From NYRB, how historic a victory? Michael Tomasky reviews Unequal Democracy: The Political Economy of the New Gilded Age by Larry Bartels and Red, Blue, and Purple America: The Future of Election Demographics; Michael Massing on Obama: In the Divided Heartland and Joan Didion and Darryl Pinckney on Obama: In the Irony-Free Zone. Cass Sunstein on Obama the Visionary Minimalist: He seeks consensus on "what" to do, not "why" to do it. Here are three reasons why Obamania isn’t just completely ridiculous. Memo to the White House staff: Congratulations on your appointment; here follows a handy list as you begin your duties in the White House. It’s only rock and roll but the Chinese Communist Party doesn’t like Guns 'n Roses' "Chinese Democracy" (and more). From NPR, Junot Diaz, Jhumpa Lahiri and Joseph O'Neill on what it means to become an American (and from Bookforum, a review of The Brief Wondrous Life of Oscar Wao by Junot Diaz and an interview with Jhumpa Lahiri). From The Smart Set, when is a world record a sad affair? When it's noted in Guinness World Records 2009 (and more); and palate or palette? A look at the unlikely relationship between modern art and modern cooking. Monks in the charts, exorcisms on TV, a statue of Jesus sexually aroused: Mark Lawson on why artists can't resist the lure of Christianity.
From Policy, Jeremy Shearmur on Popper’s critique of "free-market ideology"; and an article on the past and future of the debate between libertarians and conservatives. From Modern Age, a special issue on the range and originality of conservative reflection, including David Clinton (Baylor): The diplomacy of conservatism and the conservatism of diplomacy; Fatos Tarifa (EMU): The poverty of the "new philosophy"; a review of books on Russell Kirk; and a review of The Way We Argue Now: A Study in the Cultures of Theory by Amanda Anderson. Hear no genes, see no genes, speak no genes: John Derbyshirethe on the jargon of “culturalism”. Ron Rosenbaum on everything you need to know about Hitler's "missing" testicle. Sincerity with a motive: Michael Weiss on what David Foster Wallace taught us about television and fiction (and more from New Statesman). Thomas Kinkade paints erotica — we'll say that one more time, to make sure it sinks in. From Fernand Point to Joel Robuchon: Is French cuisine dead? One war, two fronts: What’s next in Iraq and Afghanistan? Experts opine. Why churches fear gay marriage: The crusade for Proposition 8 was fueled by the broken American family, explains gay Catholic author Richard Rodriguez. The Best Gays of Our Lives: TV offers perhaps the best chance for gays to make public relations inroads and gain cultural acceptance.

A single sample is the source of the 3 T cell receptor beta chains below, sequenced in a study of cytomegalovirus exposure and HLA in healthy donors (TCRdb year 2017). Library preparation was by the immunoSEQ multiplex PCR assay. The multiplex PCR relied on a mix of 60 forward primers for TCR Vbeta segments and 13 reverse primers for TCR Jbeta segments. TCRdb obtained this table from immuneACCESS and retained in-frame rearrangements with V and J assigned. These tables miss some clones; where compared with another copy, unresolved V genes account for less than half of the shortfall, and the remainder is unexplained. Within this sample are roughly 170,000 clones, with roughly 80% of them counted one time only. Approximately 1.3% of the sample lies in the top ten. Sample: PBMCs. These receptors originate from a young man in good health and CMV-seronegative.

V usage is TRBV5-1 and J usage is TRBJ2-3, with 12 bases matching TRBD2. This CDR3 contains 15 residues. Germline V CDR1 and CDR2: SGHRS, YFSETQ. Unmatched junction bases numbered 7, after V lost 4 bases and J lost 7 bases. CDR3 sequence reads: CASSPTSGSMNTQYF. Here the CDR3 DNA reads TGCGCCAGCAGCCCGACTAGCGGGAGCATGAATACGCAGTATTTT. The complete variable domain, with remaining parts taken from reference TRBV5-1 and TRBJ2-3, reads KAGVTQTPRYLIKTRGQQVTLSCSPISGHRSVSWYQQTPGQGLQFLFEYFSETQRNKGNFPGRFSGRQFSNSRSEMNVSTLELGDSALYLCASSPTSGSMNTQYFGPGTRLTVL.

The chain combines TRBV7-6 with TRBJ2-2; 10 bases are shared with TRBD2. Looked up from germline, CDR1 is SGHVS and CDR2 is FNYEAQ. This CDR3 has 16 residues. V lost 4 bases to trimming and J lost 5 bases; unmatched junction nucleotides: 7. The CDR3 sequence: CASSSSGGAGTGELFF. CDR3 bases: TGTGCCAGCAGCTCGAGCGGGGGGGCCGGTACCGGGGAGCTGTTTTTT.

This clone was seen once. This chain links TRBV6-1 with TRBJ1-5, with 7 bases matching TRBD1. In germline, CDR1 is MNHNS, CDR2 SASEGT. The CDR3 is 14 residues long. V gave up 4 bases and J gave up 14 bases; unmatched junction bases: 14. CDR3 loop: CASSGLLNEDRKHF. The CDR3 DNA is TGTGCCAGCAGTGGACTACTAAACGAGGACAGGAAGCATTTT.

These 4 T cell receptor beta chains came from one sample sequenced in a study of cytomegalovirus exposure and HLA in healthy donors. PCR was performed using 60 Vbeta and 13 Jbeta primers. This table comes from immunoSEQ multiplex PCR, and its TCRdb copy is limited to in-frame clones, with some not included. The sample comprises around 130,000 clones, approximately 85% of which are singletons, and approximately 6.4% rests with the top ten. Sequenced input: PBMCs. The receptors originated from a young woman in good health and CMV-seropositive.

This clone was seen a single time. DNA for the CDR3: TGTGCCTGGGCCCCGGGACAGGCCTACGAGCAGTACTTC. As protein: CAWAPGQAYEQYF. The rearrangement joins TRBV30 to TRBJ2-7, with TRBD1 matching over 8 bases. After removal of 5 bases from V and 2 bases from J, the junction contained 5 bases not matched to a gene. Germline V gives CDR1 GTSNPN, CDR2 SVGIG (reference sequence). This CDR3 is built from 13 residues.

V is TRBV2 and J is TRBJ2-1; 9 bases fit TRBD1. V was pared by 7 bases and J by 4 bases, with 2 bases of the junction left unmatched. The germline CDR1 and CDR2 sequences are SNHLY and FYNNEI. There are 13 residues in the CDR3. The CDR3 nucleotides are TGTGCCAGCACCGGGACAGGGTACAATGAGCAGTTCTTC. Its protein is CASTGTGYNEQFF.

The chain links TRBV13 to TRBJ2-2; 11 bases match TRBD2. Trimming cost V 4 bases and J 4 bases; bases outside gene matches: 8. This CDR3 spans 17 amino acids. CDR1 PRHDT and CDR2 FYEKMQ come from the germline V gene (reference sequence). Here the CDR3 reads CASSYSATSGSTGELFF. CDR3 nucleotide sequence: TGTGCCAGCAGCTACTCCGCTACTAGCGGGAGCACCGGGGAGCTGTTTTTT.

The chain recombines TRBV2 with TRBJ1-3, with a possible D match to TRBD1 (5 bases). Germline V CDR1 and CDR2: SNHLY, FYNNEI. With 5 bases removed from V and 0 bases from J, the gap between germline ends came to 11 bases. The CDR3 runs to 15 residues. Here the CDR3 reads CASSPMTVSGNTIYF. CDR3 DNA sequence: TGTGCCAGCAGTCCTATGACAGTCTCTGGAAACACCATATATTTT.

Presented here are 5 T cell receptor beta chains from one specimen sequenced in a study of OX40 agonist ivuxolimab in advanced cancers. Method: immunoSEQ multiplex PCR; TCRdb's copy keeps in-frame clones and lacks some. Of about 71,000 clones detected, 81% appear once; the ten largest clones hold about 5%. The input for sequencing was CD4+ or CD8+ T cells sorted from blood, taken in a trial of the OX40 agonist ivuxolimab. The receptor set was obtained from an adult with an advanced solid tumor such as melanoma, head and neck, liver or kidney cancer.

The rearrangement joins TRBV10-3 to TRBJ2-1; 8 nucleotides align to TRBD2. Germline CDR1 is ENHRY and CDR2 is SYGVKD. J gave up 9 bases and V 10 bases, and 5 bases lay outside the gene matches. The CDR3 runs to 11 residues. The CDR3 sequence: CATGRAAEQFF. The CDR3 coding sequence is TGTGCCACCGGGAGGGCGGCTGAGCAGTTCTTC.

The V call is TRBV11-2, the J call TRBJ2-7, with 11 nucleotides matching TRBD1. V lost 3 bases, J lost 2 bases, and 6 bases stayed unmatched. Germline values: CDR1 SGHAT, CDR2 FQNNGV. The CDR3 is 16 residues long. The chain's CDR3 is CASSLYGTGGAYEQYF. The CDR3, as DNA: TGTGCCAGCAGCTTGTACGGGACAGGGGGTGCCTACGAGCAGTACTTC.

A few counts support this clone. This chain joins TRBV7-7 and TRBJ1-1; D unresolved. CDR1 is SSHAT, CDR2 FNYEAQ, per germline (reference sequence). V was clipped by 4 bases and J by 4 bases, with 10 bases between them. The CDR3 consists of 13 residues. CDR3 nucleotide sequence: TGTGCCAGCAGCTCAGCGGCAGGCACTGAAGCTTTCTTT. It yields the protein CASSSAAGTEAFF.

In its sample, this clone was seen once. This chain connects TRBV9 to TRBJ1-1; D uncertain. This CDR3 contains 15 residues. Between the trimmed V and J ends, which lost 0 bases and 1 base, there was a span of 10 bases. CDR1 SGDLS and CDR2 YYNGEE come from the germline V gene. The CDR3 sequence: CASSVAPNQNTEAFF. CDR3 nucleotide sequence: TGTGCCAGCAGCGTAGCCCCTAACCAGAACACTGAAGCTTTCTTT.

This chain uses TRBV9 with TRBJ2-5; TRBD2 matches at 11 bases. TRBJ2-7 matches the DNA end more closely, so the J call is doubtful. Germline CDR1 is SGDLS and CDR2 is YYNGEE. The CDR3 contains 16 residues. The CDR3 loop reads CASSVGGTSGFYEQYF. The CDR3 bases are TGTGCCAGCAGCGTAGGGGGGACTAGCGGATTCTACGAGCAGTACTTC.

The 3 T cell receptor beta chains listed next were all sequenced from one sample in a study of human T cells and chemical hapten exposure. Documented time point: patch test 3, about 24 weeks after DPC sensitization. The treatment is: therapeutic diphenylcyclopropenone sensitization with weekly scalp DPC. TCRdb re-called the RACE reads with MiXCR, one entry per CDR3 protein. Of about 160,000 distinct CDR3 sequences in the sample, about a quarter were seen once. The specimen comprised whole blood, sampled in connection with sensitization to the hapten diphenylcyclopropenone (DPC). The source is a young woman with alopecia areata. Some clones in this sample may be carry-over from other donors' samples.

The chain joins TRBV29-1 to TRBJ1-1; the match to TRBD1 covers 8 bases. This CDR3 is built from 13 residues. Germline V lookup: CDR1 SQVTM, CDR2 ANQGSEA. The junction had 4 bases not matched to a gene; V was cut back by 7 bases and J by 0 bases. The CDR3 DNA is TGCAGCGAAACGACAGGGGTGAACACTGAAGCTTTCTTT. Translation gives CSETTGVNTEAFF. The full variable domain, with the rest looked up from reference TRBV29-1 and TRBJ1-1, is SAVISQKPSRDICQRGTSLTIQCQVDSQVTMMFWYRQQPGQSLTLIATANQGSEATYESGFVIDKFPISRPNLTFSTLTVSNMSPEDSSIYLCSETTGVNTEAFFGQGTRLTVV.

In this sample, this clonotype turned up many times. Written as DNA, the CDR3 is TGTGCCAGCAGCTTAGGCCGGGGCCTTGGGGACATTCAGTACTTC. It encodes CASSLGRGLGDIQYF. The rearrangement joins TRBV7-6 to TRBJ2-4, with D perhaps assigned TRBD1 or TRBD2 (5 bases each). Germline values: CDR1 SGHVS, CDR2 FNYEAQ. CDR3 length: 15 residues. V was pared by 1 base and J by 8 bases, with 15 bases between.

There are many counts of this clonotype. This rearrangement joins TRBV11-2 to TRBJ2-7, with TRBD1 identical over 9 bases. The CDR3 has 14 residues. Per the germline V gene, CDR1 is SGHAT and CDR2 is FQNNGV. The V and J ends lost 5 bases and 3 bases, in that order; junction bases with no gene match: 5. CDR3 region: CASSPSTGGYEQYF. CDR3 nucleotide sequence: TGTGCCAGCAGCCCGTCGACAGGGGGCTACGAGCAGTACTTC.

From Daedalus, Martha Nussbaum (Chicago): Toward a globally sensitive patriotism; Craig Calhoun (SSRC): Cosmopolitanism in the modern social imaginary; Seyla Benhabib (Yale): The legitimacy of human rights; Darrin McMahon (FSU): Fear & trembling, strangers & strange lands; Samuel Scheffler (NYU): Cosmopolitanism justice & institutions; Rogers Smith (Penn): Paths to a more cosmopolitan human condition; Margaret Jacob (UCLA): The cosmopolitan as a lived category; Pheng Cheah (UC-Berkeley): What is a world? On world literature as world-making activity; A. A. Long (UC-Berkeley): The concept of the cosmopolitan in Greek & Roman thought; and Helena Rosenblatt (Hunter): Rousseau, the anticosmopolitan? From The Nation, a review of The World Is What It Is: The Authorized Biography of V.S. Naipaul by Patrick French (and more by Ian Buruma and more by James Wood and more and more; and more from Bookforum). James Baldwin and V.S. Naipaul, America made the difference: An excerpt from The Men in My Life by Vivian Gornick (and more from Bookforum). From TLS, after the credit crunch, the arts crunch? Hyperbole and boosterism have obscured the sad truth about the so-called renaissance of the arts; and there have always been reporters, but will there always be professionals?: A review of Eyewitness to History by Robert Fox.
From TNR, why Slavoj Zizek is the most despicable philosopher in the West: A review of In Defense of Lost Causes and Violence. From Havel to Habermas: An article on Central Europe's missing political philosophy. From THES, a review of Salsa Dancing into the Social Sciences: Research in the Age of Info-Glut by Kristin Luker; and footnotes and fancy-free: We should teach PhD students how to balance the conflicting demands of scholarship and dissemination. George Will reviews Stanley Fish's Save the World on Your Own Time. From NYRB, Paul Krugman on what to do about the financial crisis; and Elizabeth Drew on the truth about the election. What is the meaning of Obama's election? Ted Honderich wants to know. Are Democratic presidents good for stocks? The Numbers Guy investigates. Conservative complicity: A review of “Civil Rights and the Conservative Movement”. A review of Daughters of India: Art and Identity by Stephen P. Huyler. From The Atlantic, Robert D. Kaplan on the Hindu-Muslim tensions festering within India. Can terrorism halt India's global rise? Samanth Subramanian on the changing face of Indian terrorism. Know your enemy: Applying the lessons of 9/11 to Mumbai. Truth or consequences?: Why can't we hold torturers accountable and still find out the truth? Fred Kaplan on Rumsfeld's snow job: The former defense secretary's revisionist op-ed.